Line of Duty review: 'The plot is thickening, like soup that’s been left sitting on a hot stove for too long'


Phew! So, the photo of the corrupt cop teased in last week’s Line of Duty cliffhanger wasn’t Ted Hastings after all.

It was the late, unlamented Matthew ‘Dot’ Cottan (Craig Parkinson), aka The Caddy, who recruited vulnerable Sgt Jane Cafferty (Sian Reese-Williams) to the dark side.

Come on: you didn’t really think it was going to be Ted, did you? Writer Jed Mercurio was never going to blow the gaff by revealing the identity of H, the puppet master pulling all the strings, with three episodes still to go and a sixth season already greenlit.

Definitely not. Or should I say “definately”? Did you cop that this was how H misspelled it in his (or her) text replies to undercover officer John Corbett (Stephen Graham) last night?

Read more: Line Of Duty viewers spot spelling blunder in latest episode 

Make a mental note of that. It might be hugely important later on. Then again, it might not. It could well be just another bit of mischievous misdirection by Mercurio, who loves wrong-footing the audience.

Anyway, this means – heave a big collective sigh of relief – that our Ted is in the clear, doesn’t it? You must be joking! As Ted himself might say: “I didn’t float up the Lagan on a bubble, fella.”

Line of Duty has been going out of its way to point the finger of guilt at Ted by having him act suspiciously. Last week, we saw balaclava woman Lisa McQueen (Rochenda Sandall) calling someone on her mobile. They didn’t answer.

Quick cut to Ted in his hotel room, holding his phone. He has a laptop too, with the same messaging service onscreen that H is using to communicate with the gang.

Then there was all that shifty hovering around, peering through the glass while Kate (Vicky McClure) and Steve (Martin Compston) were showing Cafferty the photos. At one point, Ted drifted to the door and looked about two seconds away from bolting out through it.

The whiff of sulphur was even more overpowering last night. We saw Ted frantically wrapping his laptop in bubble wrap and getting rid of it at a computer recycling shop.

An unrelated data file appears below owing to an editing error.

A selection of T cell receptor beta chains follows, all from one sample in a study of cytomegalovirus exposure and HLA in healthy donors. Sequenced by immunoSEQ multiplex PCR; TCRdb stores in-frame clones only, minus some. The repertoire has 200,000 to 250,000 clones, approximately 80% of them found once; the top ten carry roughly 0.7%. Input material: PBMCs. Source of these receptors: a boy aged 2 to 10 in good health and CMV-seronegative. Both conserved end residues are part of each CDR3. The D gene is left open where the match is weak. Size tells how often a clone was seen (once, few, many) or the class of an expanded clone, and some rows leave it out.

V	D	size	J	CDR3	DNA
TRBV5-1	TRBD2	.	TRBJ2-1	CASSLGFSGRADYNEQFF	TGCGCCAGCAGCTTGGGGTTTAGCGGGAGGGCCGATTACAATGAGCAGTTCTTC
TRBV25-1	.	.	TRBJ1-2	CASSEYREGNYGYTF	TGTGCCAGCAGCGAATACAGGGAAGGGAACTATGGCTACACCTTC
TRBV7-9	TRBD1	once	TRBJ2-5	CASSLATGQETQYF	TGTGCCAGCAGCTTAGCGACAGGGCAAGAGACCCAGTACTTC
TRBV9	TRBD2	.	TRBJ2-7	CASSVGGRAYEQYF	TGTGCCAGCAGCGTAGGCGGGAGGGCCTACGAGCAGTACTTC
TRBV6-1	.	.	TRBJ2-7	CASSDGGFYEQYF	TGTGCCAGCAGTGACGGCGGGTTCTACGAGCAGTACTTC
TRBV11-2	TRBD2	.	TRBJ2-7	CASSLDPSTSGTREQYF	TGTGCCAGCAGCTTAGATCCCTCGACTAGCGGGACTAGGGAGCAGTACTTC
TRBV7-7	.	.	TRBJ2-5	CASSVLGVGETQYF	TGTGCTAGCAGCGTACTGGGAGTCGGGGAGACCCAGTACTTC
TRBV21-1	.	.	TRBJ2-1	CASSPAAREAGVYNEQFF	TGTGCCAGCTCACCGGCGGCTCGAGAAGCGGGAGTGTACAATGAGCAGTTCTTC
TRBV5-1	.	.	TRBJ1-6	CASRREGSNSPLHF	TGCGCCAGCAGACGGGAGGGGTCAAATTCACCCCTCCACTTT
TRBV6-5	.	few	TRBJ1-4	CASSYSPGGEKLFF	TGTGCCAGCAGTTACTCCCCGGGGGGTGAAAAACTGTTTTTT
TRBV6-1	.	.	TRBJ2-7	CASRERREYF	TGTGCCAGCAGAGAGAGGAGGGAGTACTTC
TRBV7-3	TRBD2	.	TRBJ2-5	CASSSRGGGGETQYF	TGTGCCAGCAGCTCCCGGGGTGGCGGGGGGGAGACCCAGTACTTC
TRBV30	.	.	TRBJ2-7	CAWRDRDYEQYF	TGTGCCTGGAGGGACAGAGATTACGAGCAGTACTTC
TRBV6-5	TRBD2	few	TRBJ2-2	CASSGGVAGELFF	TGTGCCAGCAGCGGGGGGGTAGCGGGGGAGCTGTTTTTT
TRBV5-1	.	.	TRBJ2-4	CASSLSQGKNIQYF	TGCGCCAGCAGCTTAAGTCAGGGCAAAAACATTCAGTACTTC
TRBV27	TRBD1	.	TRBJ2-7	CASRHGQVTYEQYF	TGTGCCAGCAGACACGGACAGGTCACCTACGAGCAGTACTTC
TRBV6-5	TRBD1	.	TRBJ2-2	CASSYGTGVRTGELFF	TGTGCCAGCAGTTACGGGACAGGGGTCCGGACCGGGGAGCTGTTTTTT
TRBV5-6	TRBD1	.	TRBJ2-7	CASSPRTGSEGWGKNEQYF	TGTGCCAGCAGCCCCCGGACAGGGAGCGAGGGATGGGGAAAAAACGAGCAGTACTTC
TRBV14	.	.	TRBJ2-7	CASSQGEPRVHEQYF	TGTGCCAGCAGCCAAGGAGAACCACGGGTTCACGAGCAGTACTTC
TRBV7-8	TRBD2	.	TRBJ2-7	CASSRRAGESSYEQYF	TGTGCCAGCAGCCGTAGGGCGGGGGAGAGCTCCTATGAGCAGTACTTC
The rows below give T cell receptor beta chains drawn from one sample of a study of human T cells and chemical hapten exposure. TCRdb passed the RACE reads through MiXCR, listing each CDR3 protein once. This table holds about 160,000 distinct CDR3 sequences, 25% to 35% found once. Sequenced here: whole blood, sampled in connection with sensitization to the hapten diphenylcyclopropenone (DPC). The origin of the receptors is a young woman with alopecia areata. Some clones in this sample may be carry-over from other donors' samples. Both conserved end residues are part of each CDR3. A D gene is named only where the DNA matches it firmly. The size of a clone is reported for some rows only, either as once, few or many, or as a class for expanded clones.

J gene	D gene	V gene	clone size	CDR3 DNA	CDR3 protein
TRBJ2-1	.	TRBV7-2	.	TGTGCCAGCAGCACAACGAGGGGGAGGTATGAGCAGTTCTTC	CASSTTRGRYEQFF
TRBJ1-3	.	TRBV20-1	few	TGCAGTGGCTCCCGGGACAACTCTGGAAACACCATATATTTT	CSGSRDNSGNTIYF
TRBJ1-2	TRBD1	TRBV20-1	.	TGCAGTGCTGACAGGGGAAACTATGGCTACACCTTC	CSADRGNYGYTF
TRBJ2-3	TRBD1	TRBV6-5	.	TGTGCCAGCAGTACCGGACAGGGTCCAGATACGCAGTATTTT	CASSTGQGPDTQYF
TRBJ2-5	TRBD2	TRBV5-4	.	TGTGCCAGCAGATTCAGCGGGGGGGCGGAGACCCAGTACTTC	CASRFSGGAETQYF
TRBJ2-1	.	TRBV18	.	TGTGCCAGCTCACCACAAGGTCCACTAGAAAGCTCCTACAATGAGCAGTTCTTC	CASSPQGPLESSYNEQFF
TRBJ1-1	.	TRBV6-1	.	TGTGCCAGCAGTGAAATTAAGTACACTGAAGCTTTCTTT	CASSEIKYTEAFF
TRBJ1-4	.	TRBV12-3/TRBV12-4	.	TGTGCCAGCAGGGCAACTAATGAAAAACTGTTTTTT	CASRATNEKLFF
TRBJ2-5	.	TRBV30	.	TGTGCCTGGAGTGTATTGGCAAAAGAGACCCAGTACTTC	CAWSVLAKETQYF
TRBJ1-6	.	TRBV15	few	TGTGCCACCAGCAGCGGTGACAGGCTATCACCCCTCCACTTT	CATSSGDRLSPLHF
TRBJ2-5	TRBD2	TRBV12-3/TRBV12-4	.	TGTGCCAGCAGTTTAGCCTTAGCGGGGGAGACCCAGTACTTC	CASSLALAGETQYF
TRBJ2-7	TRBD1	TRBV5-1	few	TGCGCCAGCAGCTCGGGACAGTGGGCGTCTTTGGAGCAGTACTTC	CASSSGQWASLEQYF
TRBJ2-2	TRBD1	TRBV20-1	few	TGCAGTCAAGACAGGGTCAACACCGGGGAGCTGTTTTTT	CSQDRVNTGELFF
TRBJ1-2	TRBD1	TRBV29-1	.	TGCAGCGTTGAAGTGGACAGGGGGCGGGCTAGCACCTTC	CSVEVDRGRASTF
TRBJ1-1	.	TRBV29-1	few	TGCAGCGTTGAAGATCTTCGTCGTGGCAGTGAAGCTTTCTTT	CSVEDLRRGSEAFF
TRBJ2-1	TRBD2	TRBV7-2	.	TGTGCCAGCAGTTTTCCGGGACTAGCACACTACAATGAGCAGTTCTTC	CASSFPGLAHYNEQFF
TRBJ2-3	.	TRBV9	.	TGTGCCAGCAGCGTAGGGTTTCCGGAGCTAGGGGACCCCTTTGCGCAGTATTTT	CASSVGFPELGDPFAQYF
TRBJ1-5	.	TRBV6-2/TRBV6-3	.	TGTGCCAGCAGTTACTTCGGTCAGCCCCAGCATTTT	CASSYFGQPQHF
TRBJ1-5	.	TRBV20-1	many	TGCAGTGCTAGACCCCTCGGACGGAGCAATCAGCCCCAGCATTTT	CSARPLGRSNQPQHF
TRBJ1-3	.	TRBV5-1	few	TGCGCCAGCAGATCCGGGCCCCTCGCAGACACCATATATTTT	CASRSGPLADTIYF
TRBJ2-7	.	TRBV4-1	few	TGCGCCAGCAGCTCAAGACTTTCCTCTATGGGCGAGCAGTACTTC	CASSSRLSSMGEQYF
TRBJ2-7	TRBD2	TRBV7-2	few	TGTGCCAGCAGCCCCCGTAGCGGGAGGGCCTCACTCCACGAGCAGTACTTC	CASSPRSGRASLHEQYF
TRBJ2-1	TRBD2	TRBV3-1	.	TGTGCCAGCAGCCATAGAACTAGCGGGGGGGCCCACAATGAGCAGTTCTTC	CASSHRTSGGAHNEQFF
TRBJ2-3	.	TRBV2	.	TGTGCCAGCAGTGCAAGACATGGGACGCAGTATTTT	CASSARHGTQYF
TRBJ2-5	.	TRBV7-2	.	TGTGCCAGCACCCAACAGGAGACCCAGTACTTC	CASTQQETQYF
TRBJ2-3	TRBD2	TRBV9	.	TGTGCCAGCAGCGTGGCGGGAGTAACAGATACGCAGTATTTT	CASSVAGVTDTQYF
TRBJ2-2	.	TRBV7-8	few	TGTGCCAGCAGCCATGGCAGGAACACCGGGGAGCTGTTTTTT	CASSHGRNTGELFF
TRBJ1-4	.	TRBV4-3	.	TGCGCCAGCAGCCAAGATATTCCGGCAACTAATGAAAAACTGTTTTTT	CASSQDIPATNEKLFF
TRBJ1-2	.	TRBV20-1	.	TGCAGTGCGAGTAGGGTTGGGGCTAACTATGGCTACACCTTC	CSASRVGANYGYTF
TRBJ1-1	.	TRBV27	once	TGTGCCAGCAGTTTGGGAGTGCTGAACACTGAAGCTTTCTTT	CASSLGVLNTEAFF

If he really is H, though, surely he wouldn’t risk letting a laptop full of incriminating evidence fall into someone else’s hands? Surely he’d just smash it to pieces or dump it in the nearest river?

Ted seems to be guilty of something, possibly some bad choices or financial impropriety (his nose for business investment is just lousy), but I don’t think it’s being H.

Everything about his dire personal circumstances – he has lost his money, his house and his wife, and can’t even pay the bill for his grubby hotel room – points away from it, even as everything about the brilliantly clever editing, which is as crucial to the success of Line of Duty as the writing, points to it.

Episode by episode, the plot is thickening, like soup that’s been left sitting on a hot stove for too long.

One H that we know for sure is corrupt is DCS Hargreaves (Tony Pitts), who was unmasked (literally) after last night’s raid on the storage facility.

Unfortunately, Hargreaves, who tipped the gang off that the police were waiting for them, won’t be ’fessing anything up, since he was shot dead by Corbett.

A furious Corbett, who claims he aimed low, intending to only wound Hargreaves (mmm . . . iffy), blames Steve for the cock-up, claiming once again that Hastings is up to his neck in it.

“You’ve crossed the line!” he tells Steve. “You crossed the line a long time ago,” Steve snaps back. This season of Line of Duty is all about crossing lines and walking tightropes.

Corbett appears to be unravelling, pointing his gun at Steve one second and at his own head the next. It’s still difficult to tell which is the real Corbett, though, and which side he’s on.

Whatever the truth, it’s a scorching performance by Graham.

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